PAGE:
Two books stand out among everything I read this year. The first you know: Thomas Pynchon's Bleeding Edge. The second, you probably don't: Natasha Dow Schüll's Addiction by Design. Since you can read a definitive review of Pynchon's novel by David Auerbach in The American Reader, I'll focus my comments here on Addiction by Design.
Schüll is an anthropologist at MIT, and she studies people in extreme artificial environments—namely, Las Vegas casinos. She looks at how the gambling companies engineer behaviors as they simultaneously create and satisfy human desires. The core of her critique is that "giving people what they want" is never as simple as it seems. And the new tools of the digital age (machines, data, algorithms, interfaces) make a level of emotional precision possible that just did not exist in the analog era.
Her work shows that "what people want" out of a slot machine is not the payout, but the experience of receiving feedback. Players call the altered mental state that the slot machines induce The Zone, where everything but the machine disappears. And companies have gotten much, much better that delivering people there faster and holding them there longer.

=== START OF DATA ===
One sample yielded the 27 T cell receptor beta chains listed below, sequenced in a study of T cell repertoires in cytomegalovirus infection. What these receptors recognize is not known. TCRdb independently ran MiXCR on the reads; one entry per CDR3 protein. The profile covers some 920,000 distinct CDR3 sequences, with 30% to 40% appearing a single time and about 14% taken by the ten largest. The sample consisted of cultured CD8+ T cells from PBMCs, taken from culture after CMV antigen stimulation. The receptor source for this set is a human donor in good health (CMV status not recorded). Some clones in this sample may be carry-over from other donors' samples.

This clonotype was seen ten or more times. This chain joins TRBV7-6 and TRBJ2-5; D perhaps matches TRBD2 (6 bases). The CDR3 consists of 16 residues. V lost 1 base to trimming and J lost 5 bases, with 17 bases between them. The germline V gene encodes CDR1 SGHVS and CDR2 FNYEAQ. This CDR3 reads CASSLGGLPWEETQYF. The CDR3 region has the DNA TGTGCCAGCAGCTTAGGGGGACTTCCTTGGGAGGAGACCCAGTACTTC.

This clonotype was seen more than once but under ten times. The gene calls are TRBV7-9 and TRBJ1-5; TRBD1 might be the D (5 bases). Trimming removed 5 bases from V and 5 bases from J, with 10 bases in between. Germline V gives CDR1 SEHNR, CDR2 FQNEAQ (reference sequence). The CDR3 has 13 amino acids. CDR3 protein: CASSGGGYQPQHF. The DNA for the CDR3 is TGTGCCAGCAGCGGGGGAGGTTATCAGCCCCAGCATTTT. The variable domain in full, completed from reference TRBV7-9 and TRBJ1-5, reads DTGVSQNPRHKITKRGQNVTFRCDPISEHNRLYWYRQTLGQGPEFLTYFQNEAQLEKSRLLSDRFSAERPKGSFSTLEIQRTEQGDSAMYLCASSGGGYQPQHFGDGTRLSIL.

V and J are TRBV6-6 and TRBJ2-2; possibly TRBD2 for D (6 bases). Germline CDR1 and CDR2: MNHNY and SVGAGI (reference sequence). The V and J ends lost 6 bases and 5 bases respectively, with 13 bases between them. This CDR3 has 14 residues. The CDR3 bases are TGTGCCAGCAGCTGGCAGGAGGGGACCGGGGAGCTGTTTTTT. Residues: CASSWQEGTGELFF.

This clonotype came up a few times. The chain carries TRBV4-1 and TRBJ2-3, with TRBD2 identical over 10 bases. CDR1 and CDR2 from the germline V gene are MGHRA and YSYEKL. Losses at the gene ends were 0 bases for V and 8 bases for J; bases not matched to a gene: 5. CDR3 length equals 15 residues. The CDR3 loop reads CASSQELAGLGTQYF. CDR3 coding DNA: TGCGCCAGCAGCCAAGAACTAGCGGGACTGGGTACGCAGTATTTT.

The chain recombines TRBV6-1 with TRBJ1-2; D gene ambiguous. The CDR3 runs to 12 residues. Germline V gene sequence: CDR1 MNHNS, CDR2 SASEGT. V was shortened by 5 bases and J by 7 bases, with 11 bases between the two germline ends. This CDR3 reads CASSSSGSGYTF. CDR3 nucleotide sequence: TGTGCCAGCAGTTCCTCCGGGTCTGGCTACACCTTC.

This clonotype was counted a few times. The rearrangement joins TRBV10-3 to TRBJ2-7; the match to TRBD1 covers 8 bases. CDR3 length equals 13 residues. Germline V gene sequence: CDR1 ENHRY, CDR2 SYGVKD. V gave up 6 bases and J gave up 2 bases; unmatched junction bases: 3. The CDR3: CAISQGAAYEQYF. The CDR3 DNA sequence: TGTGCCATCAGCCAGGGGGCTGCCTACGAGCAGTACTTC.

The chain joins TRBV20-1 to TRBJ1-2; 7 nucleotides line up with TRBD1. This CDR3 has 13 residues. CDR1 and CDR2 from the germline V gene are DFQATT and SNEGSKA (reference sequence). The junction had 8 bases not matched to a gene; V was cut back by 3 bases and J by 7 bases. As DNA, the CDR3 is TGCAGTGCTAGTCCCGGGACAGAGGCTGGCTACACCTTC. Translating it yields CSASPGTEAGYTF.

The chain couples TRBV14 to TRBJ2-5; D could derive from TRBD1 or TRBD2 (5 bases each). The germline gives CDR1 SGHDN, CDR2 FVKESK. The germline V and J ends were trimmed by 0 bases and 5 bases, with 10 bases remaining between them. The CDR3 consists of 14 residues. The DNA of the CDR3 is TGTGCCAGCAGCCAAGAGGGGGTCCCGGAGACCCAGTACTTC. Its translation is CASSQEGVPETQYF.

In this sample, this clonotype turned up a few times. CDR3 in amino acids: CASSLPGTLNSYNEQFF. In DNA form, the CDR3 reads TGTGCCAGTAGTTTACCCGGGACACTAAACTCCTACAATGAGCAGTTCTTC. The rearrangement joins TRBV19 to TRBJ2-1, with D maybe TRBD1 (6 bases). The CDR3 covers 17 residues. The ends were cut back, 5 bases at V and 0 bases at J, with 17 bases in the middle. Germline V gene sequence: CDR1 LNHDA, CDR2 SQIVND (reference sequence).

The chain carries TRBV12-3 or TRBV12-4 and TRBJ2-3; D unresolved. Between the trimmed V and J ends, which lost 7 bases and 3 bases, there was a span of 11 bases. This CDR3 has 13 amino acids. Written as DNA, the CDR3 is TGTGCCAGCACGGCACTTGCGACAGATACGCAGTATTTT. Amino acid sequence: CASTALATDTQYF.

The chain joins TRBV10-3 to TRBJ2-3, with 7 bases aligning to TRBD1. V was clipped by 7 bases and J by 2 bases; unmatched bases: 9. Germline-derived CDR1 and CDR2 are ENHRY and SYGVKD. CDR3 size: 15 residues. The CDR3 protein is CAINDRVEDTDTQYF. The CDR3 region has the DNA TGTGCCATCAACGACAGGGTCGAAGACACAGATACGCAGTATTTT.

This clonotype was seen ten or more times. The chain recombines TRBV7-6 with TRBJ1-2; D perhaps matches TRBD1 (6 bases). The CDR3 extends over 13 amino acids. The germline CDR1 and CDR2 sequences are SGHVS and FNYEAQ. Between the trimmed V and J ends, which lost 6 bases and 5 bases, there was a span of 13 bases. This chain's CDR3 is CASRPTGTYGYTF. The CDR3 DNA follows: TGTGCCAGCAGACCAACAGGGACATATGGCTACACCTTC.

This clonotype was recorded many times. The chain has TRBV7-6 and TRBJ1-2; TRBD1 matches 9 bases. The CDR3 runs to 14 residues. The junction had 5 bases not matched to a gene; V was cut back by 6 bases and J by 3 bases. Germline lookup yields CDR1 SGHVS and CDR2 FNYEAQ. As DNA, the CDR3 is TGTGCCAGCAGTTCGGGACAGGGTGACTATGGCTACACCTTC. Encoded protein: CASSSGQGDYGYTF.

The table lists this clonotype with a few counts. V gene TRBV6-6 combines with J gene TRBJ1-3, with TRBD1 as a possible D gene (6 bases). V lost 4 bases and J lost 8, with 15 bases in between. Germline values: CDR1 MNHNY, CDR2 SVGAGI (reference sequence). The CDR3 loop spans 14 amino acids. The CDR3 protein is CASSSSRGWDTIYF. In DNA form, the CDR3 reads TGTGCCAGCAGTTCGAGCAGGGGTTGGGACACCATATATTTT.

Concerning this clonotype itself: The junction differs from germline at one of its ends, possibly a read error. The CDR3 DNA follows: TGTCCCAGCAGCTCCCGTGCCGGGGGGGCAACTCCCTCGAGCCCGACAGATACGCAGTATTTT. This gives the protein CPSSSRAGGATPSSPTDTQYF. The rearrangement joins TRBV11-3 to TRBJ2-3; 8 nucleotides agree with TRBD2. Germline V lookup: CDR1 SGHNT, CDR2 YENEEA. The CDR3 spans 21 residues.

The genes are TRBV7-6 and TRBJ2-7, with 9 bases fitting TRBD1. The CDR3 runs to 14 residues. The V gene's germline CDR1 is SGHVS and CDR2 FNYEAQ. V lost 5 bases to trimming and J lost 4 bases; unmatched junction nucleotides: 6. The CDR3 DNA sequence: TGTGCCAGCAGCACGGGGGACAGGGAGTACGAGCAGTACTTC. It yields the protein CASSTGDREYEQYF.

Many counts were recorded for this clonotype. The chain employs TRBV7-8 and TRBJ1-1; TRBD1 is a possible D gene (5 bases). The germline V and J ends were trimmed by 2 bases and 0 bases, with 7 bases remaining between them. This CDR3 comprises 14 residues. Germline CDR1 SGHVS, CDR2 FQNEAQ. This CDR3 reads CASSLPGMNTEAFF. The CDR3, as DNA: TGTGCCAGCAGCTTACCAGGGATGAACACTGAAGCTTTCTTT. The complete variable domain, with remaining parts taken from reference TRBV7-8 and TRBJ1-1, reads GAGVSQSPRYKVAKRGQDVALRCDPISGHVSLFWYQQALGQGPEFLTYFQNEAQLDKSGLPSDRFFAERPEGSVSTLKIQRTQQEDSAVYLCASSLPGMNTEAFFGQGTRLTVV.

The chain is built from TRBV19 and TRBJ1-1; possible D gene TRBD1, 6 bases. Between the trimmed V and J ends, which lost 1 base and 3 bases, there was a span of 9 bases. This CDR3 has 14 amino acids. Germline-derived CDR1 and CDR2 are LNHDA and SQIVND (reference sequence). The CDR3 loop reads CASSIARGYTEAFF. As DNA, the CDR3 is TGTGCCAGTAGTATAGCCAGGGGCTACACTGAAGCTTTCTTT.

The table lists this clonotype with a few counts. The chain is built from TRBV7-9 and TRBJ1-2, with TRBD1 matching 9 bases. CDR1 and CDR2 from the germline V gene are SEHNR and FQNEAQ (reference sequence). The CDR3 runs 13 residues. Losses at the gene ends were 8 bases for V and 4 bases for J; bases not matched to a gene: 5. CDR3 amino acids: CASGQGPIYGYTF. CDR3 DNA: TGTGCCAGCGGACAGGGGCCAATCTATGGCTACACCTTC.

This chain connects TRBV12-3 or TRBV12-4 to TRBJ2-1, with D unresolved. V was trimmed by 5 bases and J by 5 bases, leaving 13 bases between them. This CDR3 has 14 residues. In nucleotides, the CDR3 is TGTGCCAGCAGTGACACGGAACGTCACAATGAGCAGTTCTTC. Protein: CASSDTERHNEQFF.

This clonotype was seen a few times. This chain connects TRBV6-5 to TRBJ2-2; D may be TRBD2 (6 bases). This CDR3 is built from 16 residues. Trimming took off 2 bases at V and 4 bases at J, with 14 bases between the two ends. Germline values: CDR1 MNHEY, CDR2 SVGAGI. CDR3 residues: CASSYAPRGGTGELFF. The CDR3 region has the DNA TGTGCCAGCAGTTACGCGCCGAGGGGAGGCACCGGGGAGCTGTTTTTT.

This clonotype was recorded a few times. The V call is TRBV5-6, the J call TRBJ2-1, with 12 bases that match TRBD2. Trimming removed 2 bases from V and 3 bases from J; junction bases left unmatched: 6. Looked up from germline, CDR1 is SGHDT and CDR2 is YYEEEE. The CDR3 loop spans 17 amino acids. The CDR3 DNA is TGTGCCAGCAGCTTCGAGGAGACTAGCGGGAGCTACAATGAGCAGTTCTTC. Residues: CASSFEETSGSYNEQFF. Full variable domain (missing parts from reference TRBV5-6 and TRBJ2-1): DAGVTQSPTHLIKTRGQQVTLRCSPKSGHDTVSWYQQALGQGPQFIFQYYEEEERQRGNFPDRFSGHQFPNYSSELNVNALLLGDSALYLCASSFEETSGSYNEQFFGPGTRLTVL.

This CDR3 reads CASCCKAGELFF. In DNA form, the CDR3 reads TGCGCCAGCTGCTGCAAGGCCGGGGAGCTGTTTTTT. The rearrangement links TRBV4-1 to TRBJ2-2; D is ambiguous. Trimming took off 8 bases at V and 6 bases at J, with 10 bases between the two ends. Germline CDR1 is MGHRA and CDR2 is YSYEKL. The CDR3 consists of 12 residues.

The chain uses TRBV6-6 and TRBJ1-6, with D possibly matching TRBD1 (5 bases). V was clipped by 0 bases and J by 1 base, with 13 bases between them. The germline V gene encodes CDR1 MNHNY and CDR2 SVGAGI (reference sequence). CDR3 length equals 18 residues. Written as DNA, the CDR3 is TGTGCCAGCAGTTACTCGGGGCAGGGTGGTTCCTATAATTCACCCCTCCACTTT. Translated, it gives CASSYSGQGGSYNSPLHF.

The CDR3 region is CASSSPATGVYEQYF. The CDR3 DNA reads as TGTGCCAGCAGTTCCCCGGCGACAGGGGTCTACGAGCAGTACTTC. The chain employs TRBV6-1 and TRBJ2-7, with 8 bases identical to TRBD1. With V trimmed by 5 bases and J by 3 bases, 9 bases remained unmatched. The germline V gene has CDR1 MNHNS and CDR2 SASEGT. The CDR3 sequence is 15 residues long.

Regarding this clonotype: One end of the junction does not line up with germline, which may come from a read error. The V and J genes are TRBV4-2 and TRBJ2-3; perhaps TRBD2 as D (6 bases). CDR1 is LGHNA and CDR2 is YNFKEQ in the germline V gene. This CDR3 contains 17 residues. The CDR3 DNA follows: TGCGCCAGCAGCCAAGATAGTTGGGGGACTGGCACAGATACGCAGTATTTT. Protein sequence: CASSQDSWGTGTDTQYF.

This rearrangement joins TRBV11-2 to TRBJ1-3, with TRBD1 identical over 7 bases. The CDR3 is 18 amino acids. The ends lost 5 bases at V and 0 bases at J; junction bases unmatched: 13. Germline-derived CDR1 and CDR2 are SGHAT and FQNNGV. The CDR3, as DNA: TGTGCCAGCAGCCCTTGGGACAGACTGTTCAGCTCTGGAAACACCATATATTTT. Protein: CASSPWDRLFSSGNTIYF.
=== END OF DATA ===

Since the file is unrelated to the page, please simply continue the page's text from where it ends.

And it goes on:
Though her book is nominally about the development of digital slots, the implications of her work reach into every interaction we have with an engineered artificially intelligent system like Facebook or Netflix or (soon) your car or home. These systems train humans with imperfect, fast payouts that leave us wanting more. They can create what I call "coercive loops," that begin with an intent (see a friend's baby pictures) outside the machine's world, but quickly begin to operate on the machine's logic (click more pictures!).
If books can be tools, Addiction by Design is one of the foundational artifacts for understanding the digital age—a lever, perhaps, to pry ourselves from the grasp of the coercive loops that now surround us.
—Alexis C. Madrigal, senior editor
The Unwinding by George Packer